Altitude and (water) weight loss - is it a thing?
April 9, 2019 9:16 AM   Subscribe

Does traveling to higher elevation cause super-quick (water) weight loss? Or, wtf happened to me and how can I make it happen again?

In 2017 I spent about 12 days in the southwest. It was the first time I’d spent any significant amount of time above ~2500 feet. On this trip, the highest I went was ~7000 feet; I traveled up gradually from about 2000 feet and then slowly traveled back down again before flying home.

On day 3, as I was walking around a town at 5500 feet, I noticed my 15-yr-old jeans seemed looser than they’d ever been. As the trip went on, they (and the one other pair of pants I brought) became even looser. It was really dramatic; I looked slightly ridiculous, like a curvy woman dressed up as a little urchin boy. It was as if, after years of struggling to lose those last 5-10 lbs, I was suddenly magically smaller without even trying. At one point, I thought my jeans might simply have stretched out, so I washed and dried them on hot and put them on straight from the dryer. They were still just as loose.

I maintained this weight loss throughout the trip, but after I got home, I soon returned to my previous size. Ever since then, I’ve been dreaming of getting back to the size I was during that trip. I’ve also been Googling the heck out of altitude + weight loss. I have found a bunch of articles about studies. But the subjects in one study mentioned in that link were obese men at 2650 meters (over 8600 feet), and in another, men in a simulated 40-day ascent of Mt. Everest. Also, it seems their weight loss was related to diminished appetite, which I don’t think applies in my case because I ate about the same.

-Background: For years I've been stuck at a weight/BMI that’s technically “normal” but that because of my body type and where I store fat, is physically uncomfortable and not very attractive. I’m much more comfortable when I’m 5-10 lbs lighter. What may be more relevant is that I retain water like crazy; if I so much as glance at an olive I puff up like a new foam mattress just removed from its packaging. (And, yes, I typically drink PLENTY of water, eat lots of hydrating foods like fresh fruit & vegetables, and eat very low sodium, both at home and when traveling.) I often say that I don’t even need to lose weight, I just need to be poked with a pin to let the water drain out. And that’s what it felt (and looked) like happened on this trip. I didn’t have access to a scale, but the change in the fit of my pants (not so much my tops; I don’t bloat in the arms) and the way I looked was obvious.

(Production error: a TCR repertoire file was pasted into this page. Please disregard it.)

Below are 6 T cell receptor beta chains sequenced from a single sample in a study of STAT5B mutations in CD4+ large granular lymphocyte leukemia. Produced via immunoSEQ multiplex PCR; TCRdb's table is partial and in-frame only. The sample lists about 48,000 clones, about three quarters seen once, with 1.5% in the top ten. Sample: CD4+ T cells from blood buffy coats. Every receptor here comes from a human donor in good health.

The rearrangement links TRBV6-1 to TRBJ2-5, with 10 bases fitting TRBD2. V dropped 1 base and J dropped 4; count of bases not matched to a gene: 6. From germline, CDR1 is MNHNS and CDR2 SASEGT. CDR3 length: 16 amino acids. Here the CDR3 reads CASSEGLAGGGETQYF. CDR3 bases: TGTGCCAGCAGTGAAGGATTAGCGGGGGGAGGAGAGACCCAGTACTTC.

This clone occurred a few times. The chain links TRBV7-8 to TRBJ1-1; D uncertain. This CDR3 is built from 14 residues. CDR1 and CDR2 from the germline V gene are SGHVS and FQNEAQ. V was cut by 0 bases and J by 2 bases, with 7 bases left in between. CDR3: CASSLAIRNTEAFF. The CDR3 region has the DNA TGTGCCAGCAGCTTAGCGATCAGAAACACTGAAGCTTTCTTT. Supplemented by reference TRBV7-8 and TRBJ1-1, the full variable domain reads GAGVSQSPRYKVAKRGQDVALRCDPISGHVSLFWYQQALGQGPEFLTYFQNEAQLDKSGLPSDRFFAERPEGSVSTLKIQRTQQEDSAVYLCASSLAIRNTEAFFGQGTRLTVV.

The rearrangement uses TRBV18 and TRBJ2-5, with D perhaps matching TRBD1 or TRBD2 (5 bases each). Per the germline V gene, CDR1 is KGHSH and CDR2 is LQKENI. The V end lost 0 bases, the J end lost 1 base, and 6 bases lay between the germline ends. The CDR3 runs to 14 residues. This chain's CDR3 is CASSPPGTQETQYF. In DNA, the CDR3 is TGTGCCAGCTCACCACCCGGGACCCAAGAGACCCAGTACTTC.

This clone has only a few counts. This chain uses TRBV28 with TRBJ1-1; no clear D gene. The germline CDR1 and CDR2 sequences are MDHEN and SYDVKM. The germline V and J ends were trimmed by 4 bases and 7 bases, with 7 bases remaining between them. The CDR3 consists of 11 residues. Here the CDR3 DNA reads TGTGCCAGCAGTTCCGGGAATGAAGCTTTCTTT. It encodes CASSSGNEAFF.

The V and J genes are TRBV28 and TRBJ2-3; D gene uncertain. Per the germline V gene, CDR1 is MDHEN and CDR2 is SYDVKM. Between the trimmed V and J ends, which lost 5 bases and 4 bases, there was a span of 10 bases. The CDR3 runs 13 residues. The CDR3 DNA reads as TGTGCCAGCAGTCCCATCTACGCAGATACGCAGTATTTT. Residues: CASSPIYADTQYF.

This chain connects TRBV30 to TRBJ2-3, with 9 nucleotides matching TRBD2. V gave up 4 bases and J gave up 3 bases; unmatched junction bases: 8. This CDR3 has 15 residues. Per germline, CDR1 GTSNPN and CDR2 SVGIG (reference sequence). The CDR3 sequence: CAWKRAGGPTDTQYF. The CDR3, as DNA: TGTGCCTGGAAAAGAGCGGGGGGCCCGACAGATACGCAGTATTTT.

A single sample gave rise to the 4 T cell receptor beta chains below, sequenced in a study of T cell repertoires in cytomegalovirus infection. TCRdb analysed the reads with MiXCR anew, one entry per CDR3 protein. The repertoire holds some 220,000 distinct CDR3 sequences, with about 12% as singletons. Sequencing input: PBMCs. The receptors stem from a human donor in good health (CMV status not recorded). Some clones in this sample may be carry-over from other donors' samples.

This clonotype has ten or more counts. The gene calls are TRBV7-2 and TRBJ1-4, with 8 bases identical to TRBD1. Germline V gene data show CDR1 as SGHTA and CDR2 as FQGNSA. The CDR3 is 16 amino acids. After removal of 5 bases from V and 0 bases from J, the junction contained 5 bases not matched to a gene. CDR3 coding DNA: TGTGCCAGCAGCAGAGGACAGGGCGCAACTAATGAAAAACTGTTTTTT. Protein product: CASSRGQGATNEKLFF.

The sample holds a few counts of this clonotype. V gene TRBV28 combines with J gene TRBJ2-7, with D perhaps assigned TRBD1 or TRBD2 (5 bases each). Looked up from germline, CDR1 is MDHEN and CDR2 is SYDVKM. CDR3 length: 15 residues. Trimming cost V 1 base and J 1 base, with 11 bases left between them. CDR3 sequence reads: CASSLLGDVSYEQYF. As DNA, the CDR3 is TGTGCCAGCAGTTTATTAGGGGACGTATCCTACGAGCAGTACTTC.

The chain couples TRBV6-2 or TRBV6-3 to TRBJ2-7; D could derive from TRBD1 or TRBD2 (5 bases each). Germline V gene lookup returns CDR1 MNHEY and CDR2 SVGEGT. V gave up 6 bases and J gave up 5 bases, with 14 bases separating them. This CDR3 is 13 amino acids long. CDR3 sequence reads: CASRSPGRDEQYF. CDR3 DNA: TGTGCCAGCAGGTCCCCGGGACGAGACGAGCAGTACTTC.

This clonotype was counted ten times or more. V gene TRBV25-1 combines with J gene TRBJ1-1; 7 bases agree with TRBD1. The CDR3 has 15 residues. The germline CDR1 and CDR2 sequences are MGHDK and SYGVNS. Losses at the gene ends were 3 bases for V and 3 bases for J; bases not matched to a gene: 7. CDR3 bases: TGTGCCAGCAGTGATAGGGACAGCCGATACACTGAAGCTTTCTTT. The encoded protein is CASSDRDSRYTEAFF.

-Diet: I track my food using Cronometer every day and have counted calories using some method or other for as long as I can remember. So I know exactly what I ate on this trip and I know that I ate roughly the same number of calories as I do normally. I drank my usual amount of water (and as usual only drank herbal tea and juice other than water.) There was one notable difference in how I ate: while I usually have one serving of dark, non-dairy chocolate every day, and a cup of decaf coffee most days, I cut those out on this trip. That meant my daily fat percentage went from ~10% to about ~4% and I consumed zero caffeine. To test whether this is what caused the weight loss, I recently repeated almost my exact diet from the first seven days of the trip. There was no change, and in fact I may have gotten bigger.

-Physical activity: I was about as active on this trip as I am normally, whether at home or traveling. My usual exercise is simply walking.

-Appetite: It's possible my appetite was very slightly less on this trip than it is at home, but I still ate the same amount of calories I eat normally, so though I may have felt slightly less hungry, I didn’t eat less food.

-Timeline: I should stress how quickly this “weight loss” happened. While I might have guessed that lowering my daily fat percentage could lead to a tiny weight loss over the 12 day period, it actually happened much quicker. It was quite apparent as soon as day 3, and I noticed it had increased considerably by day 5. The day I washed my jeans was, I think, day 7. As I understand it, one can’t really lose fat this quickly. So I think I probably just lost water, which as I mentioned is what I’ve always wanted. It really felt and looked as if 5 - 10 lbs of puffiness was just drained off me.

-Also, I think I can say it's not related to the dry air or some other magical southwestern phenomenon, because I spent about 4 days in Tucson (only 2300 feet) last year, and didn't change size at all.

I feel silly asking this because I think if this was really a thing, it would be common knowledge. I mean, no one ever says “I need to fit into this dress by the weekend, brb I’m getting on a flight to Denver.” (Or do they?) I’m basically looking for either a scientific explanation or relevant personal anecdotes, but mainly I want to know how I can reproduce this effect here at sea level. (Because as much as I love the southwest, I don’t want to move there just to look good in pants.)
posted by DestinationUnknown to Health & Fitness (9 answers total) 3 users marked this as a favorite
It might be the change in the water you drank. Your local water might be so hard, it doesn't metabolize well, within you. Or there might be contaminates that make your kidneys malfunction. I lived at that altitude, but drank spring water light in minerals. Everyone in Utah is not lean. But your sudden increase in kidney function is something to look in to.
posted by Oyéah at 9:24 AM on April 9